Heart Medicine May Fight Ovarian Cancer In Women

Posted: Aug 24 2015, 6:58am CDT | by , in Latest Science News


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Heart Medicine May Fight Ovarian Cancer in Women
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It has been found out that a certain type of heart medicine may fight ovarian cancer in women.

Certain drugs that are good for the heart may also be excellent for relief from cancer. Cancer patients may gain respite from the dreaded disease provided they take beta blockers.

Stress is a crucial factor in the epidemiology of cancer. Beta blockers which fight hypertension are an ideal way of blocking the stress response.

In fact, the progression of cancer may be halted in its tracks. That is thanks to anti-hypertensive medication.

The study spanned the noughties. It tested 1425 women.

These ladies were being treated for ovarian cancer. 193 of them were also receiving beta blockers. Those taking broad or non-selective beta blockers received the most benefits. That is of the anti-hypertensive medicine.

"We found that patients taking a broad, or nonselective, beta blocker were the ones who derived the most benefit compared with those who were not taking a beta blocker or those who were taking a beta-1-selective medication," said Dr. Sood.

The same effect was not seen in those females who were taking the selective type of medicine. Survival rates were much higher for those taking non-selective beta blockers.

This finding is of great significance. And those with high blood pressure tended to be susceptible to the deadly effects of the cancer. Those with their hypertension under control seemed to be protected from the ovarian cancer.

"Some of the prior studies have had conflicting data regarding the use of beta blockers and cancer patient outcomes. This may, in part, be since the type of beta blocker medication was not considered," said Dr. Sood.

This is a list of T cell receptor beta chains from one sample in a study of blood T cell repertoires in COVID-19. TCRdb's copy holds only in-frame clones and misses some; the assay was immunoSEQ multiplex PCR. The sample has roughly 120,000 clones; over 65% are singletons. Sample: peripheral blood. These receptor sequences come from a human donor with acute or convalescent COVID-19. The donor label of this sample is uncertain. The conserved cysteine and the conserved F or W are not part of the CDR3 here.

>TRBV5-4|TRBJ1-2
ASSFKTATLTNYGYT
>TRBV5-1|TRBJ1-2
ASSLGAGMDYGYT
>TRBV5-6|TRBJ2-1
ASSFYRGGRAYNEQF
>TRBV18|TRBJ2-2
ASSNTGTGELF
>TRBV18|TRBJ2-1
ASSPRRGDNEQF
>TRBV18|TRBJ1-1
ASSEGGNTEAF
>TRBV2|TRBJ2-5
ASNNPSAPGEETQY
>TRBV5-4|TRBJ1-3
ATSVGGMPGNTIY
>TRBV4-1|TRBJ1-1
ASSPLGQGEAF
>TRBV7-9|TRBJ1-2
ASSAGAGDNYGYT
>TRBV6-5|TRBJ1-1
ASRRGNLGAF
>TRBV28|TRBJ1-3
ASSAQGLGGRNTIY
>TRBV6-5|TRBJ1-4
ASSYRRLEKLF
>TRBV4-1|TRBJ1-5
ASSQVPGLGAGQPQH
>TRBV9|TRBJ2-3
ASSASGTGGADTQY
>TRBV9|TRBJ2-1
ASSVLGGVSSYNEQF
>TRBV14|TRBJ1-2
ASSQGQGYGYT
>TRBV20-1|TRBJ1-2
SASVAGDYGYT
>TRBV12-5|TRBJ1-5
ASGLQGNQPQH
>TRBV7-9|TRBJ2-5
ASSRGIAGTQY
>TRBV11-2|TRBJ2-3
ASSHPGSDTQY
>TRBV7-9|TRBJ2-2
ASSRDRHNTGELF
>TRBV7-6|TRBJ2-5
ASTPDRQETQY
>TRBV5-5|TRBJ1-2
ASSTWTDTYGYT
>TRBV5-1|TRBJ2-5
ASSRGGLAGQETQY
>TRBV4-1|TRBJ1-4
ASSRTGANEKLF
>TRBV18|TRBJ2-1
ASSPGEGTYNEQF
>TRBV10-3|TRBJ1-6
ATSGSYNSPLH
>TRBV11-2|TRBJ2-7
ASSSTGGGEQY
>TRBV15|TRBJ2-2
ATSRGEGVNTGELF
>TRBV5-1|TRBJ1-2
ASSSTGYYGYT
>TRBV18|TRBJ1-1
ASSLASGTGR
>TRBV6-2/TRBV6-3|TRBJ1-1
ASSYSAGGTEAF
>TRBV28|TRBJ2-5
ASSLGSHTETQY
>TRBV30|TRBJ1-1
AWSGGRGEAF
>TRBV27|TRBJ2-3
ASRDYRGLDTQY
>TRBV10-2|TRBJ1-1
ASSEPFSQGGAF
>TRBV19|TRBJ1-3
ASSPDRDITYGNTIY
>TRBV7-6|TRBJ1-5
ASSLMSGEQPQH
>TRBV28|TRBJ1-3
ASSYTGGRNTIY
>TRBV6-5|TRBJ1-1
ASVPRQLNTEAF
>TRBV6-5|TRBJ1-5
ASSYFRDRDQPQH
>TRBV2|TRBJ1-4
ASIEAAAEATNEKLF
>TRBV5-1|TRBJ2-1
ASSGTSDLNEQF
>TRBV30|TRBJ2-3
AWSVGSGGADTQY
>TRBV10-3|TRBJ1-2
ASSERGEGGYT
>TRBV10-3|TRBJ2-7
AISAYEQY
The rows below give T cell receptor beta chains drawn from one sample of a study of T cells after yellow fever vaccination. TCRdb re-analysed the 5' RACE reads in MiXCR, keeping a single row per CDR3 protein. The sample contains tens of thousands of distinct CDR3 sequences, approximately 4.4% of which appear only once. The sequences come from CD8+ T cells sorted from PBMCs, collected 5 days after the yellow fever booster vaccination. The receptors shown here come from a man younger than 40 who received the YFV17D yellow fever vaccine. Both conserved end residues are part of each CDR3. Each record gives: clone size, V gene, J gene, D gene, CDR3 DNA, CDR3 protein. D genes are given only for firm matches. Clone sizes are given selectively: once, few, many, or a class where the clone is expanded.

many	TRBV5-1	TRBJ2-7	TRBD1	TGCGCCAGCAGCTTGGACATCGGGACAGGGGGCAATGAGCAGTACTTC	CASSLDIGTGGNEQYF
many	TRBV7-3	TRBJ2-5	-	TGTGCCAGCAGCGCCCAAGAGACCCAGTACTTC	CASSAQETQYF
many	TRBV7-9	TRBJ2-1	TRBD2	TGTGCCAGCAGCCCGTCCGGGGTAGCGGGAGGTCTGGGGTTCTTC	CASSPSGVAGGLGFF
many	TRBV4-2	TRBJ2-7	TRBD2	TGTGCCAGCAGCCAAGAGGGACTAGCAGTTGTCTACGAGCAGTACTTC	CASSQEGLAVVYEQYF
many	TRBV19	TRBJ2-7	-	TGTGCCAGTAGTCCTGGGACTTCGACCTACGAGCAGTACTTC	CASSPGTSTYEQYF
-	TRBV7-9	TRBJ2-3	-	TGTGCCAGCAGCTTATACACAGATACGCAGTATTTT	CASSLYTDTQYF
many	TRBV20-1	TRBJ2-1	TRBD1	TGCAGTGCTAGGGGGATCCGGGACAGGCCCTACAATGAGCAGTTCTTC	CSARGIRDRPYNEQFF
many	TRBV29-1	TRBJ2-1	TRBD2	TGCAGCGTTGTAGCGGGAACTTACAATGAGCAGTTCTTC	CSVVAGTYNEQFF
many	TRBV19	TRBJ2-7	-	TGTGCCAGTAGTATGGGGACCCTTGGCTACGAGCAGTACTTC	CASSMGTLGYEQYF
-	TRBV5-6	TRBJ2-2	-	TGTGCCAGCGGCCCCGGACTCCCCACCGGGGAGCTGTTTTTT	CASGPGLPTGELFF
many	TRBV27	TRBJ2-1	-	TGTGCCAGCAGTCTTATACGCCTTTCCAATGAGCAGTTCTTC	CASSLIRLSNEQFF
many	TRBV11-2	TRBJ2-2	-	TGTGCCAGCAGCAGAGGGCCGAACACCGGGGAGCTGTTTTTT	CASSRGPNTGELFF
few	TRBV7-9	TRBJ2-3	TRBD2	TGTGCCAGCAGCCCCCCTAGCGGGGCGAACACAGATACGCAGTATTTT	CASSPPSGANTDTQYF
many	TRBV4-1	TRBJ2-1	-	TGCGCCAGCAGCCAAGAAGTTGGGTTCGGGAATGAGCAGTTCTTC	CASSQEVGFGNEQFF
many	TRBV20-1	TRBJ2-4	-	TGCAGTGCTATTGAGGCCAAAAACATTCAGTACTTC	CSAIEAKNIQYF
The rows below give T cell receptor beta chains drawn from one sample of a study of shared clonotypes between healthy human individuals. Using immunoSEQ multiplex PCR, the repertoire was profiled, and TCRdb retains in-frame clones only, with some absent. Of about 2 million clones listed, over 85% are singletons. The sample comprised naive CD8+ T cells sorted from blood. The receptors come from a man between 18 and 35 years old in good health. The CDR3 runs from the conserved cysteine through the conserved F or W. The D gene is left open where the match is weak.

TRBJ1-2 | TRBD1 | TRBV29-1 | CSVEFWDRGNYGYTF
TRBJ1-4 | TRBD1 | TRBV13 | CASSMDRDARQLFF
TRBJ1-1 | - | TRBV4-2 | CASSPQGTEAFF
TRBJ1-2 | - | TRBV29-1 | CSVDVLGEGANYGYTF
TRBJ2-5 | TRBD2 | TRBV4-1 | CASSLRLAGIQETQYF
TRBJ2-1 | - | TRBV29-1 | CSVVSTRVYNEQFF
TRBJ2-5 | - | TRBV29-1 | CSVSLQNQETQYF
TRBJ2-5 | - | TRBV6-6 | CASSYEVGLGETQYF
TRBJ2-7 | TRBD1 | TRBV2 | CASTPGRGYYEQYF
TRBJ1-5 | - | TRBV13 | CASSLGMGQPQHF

"To our knowledge, the current study is the first to examine the relationships with patient outcomes based on specific types of beta blockers."

There have been previous studies of a similar bent of research. They have yielded the same results. Epithelial ovarian cancer was the disease which was studied. And the beta blockers used were standard heart medication.

Those taking first generation beta blockers had the highest survival rates. A lot of research has been done on the subject.

Beta blockers are the most used medicine in CVD prophylaxis. They provide relief in the majority of cases. Besides high blood pressure, they also treat a variety of other conditions.

These include heart disease, glaucoma and migraine headaches. The heart muscle is manipulated by the action of these drugs. They decrease the stress response of the cardiac muscle.

"Beta-blockers treat a variety of conditions, such as heart disease, high-blood pressure, glaucoma and migraines. They target a receptor protein in heart muscle that causes the heart to beat harder and faster when activated by stress hormones," Sood said.

"Our research has shown that the same stress mechanisms impact ovarian cancer progression, so these drugs could play a new role in cancer treatment."

According to Sood, "the usefulness of beta-blockers was unclear until now. The ability to show improved survival using nonselective agents - which inhibit a specific stress pathway - is the culmination of years of research into ovarian cancer biology and pathogenesis."

Ovarian cancer and its progression could thus be stopped in its tracks. The only need of the day is a beta blocker. This find is interesting since it comes years after intensive research.

Ovarian cancer is the fifth most deadliest cancer in females. It induces tumor growth in that particular region in women. And due to metastasis the search for a cure has been forestalled.

Yet all hope is not lost. With the discovery of the beta blockers connection, these survival rates may go up. That is in the years that are to come.

The findings published today in the journal CANCER.

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<a href="/latest_stories/all/all/20" rel="author">Sumayah Aamir</a>
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